Leonid Andronov - stock.adobe.co
City of Edinburgh Council has a stated aim to become a world-leading smart city that is digitally inclusive and sustainable, with services easily accessible by all of its residents. To fulfil this ambition, it has signed a five-year contract with CGI to realise the transformation.
Procurement of this city management asset is supported via a European Regional Development Fund (ERDF) grant as part of the Scotland’s 8th City – the Smart City programme. City of Edinburgh Council is delivering three projects budgeted at £6.4m, of which £2.5m is part of the ERDF grant.
The agreement with CGI comes a year after the two parties agreed an outsourcing deal and includes deployment of the independent IT and business consulting services firm’s SensorInsights360 real-time data platform, which delivers an end-to-end approach to the internet of things (IoT), asset data collection and asset management.
It is designed to identify ways to improve operational efficiency while proactively monitoring and managing critical services and is seen as able to harnesses technological solutions to provide the data insights, processes and tools required to achieve transformational change and deliver high-quality services to the citizens of Scotland’s capital.
The technology will be implemented through a Smart City Operations Centre to bring smart city transformations to Edinburgh. Benefits it will deliver include more proactive estate management, creating better services and neighbourhoods for citizens, enabling healthier and safer social housing with increased sustainability and regulatory compliance, improving waste management by utilising smart bins, sustainable recycling and route optimisation, and using data to drive more “real world” efficiencies.
Together with the council, CGI has already started its smart city work by implementing the Edinburgh Learns for Life digital system to transform learning and teaching in schools, providing equality of attainment in education. This will be achieved by deploying 39,000 iPads to 35,000 pupils and 4,000 teachers in more than 120 schools through a phased roll-out of digital devices to every school pupil from P6 to S6, with additional iPads issued to P1 to P5 year groups.
City of Edinburgh Council deputy leader Cammy Day said: “We’re looking to deliver a more digitally enabled, proactive service to help make everyone’s lives in our Scottish capital better, and so we can continue our work towards ending poverty, meeting our net-zero targets and improving wellbeing for all. This smart city partnership will help us achieve that ambition – whether it is improved safety on our streets, better waste management or enhancements to other core services and operations.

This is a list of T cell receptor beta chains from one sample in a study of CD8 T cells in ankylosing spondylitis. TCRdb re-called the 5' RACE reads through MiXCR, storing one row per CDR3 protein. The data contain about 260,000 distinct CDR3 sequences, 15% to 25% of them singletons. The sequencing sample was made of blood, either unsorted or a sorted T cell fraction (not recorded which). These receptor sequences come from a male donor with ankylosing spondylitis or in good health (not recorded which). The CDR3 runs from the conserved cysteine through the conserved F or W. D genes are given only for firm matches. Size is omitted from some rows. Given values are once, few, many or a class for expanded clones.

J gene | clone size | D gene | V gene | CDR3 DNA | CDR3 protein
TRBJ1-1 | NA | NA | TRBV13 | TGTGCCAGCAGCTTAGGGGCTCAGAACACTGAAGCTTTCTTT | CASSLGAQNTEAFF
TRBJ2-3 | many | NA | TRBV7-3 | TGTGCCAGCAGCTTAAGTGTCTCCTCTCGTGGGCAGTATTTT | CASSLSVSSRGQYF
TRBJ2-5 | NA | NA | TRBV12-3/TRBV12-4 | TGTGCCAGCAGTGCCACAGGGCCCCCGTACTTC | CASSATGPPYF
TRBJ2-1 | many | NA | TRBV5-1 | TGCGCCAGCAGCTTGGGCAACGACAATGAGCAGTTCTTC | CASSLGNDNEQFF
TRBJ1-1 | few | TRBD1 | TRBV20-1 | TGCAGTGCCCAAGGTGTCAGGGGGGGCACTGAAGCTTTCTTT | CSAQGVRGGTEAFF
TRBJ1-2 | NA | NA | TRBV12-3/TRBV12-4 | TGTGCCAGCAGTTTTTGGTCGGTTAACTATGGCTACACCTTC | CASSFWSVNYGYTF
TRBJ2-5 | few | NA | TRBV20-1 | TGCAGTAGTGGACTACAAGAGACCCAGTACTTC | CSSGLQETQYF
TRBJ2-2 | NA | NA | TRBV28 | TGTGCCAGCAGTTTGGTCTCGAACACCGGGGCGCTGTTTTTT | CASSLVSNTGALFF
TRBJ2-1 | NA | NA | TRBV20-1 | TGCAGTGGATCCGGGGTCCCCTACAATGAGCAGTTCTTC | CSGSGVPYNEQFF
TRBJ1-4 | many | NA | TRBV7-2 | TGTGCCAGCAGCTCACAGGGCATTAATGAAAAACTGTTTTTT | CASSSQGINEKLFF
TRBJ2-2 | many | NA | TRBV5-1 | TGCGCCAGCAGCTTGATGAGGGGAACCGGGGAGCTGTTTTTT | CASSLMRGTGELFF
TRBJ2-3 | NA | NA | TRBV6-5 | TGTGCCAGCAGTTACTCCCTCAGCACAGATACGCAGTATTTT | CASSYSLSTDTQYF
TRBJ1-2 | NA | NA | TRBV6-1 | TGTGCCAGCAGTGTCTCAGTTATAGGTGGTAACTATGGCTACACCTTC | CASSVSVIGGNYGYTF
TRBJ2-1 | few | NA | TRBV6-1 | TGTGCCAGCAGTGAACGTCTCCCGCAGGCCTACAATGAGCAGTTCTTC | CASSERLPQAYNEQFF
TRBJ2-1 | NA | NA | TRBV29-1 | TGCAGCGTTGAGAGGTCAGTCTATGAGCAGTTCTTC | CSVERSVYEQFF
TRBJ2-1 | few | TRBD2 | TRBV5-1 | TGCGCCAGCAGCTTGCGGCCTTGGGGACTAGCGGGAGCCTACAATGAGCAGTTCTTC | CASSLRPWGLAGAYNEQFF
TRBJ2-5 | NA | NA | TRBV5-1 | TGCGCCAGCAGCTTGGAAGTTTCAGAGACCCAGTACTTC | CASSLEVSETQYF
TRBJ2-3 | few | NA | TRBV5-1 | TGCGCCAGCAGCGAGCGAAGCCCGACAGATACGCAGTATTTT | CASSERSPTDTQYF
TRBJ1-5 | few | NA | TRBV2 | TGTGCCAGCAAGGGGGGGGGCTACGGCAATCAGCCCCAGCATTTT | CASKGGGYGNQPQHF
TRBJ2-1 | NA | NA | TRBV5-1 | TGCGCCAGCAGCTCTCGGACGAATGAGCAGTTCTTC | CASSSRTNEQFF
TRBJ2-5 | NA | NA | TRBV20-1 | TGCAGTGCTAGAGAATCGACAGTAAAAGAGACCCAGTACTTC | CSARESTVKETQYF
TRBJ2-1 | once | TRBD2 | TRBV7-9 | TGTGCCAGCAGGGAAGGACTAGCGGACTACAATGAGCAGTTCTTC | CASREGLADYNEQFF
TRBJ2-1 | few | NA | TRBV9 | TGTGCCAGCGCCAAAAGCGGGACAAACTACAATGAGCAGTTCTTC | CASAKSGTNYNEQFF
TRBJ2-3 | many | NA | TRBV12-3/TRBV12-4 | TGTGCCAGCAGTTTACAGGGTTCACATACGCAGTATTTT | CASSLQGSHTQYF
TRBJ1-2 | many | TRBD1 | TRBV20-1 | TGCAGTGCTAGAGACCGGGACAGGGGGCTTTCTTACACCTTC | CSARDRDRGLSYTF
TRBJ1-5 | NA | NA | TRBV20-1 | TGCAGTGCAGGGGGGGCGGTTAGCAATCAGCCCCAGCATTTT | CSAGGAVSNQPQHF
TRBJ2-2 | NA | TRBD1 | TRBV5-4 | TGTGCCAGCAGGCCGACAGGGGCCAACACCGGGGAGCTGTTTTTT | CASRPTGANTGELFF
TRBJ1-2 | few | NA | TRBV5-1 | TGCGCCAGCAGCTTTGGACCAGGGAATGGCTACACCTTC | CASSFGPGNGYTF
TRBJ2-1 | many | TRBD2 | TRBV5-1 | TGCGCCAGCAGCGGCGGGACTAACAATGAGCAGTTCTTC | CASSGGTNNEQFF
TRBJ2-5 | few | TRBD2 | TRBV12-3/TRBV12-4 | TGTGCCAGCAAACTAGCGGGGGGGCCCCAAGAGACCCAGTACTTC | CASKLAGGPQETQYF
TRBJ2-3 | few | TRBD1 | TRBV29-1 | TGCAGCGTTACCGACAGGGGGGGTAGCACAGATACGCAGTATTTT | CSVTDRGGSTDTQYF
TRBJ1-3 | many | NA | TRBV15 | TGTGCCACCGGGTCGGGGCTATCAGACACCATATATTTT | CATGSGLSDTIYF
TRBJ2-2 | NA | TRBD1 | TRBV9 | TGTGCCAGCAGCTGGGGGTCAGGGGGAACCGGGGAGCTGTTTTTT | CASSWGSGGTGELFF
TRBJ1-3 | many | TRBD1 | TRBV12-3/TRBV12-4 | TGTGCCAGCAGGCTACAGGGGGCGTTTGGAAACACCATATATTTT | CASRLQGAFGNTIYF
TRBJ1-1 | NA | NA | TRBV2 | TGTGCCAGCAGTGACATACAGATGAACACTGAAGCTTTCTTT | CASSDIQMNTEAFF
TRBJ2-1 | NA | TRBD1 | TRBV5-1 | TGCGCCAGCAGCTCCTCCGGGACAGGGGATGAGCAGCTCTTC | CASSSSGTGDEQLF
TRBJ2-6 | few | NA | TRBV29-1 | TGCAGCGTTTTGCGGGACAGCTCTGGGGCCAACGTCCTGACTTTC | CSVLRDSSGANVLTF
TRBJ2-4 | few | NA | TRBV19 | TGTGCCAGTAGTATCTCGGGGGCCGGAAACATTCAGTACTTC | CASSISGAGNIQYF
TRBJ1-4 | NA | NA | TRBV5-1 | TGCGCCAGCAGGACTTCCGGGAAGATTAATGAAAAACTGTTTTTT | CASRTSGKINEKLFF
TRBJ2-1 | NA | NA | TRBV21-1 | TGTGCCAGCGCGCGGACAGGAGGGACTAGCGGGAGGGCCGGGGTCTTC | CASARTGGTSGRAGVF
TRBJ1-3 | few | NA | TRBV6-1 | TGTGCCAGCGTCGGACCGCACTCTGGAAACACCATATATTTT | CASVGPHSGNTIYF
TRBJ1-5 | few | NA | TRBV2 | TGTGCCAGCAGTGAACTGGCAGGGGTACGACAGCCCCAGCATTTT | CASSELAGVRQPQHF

“We are also fully committed to giving our young people the best possible start in life by better equipping them for their educational future. Through CGI, we believe we have found a strong partnership that will deliver on that world-leading vision and will change the way we provide our services to all, while providing benefits in our community – assisting businesses, groups and the environment by, for example, sponsoring playing kits for a number of school and sports teams, providing technical expertise and connectivity help for community groups and planting 100 trees across the city.”
Tara McGeehan, UK & Australia president at CGI, added: “Edinburgh is a vibrant and diverse capital city that is home to more than 518,000 citizens and CGI has been the primary provider of transformational ICT services to the City of Edinburgh Council since 2015. CGI has a global track record of smart city success in cities such as Montreal and Helsinki, where efficient use of modern technology has made the relationship between citizens and their cities simpler and more transparent.
“We very much look forward to taking Edinburgh’s vision of a smart city and making it real through our innovative use of technology, analytics and data. Together, we will turn Edinburgh into one of the world’s leading smart cities.”
Read more about smart cities
- London publishes guidelines for ethical use of smart city tech in latest draft of the ‘Emerging Technology Charter for London’ which encourages local authorities, public services and technology companies to improve how they implement technology in the capital.
- UK councils have a huge opportunity to improve services through the use of smart city technologies – but they must avoid the cyber security risks, says the government’s digital minister.
- 5G accelerator 5PRING and West Midlands local authorities announce smart cities challenge to innovators in health, social and public services to help lead the 5G revolution with local authorities.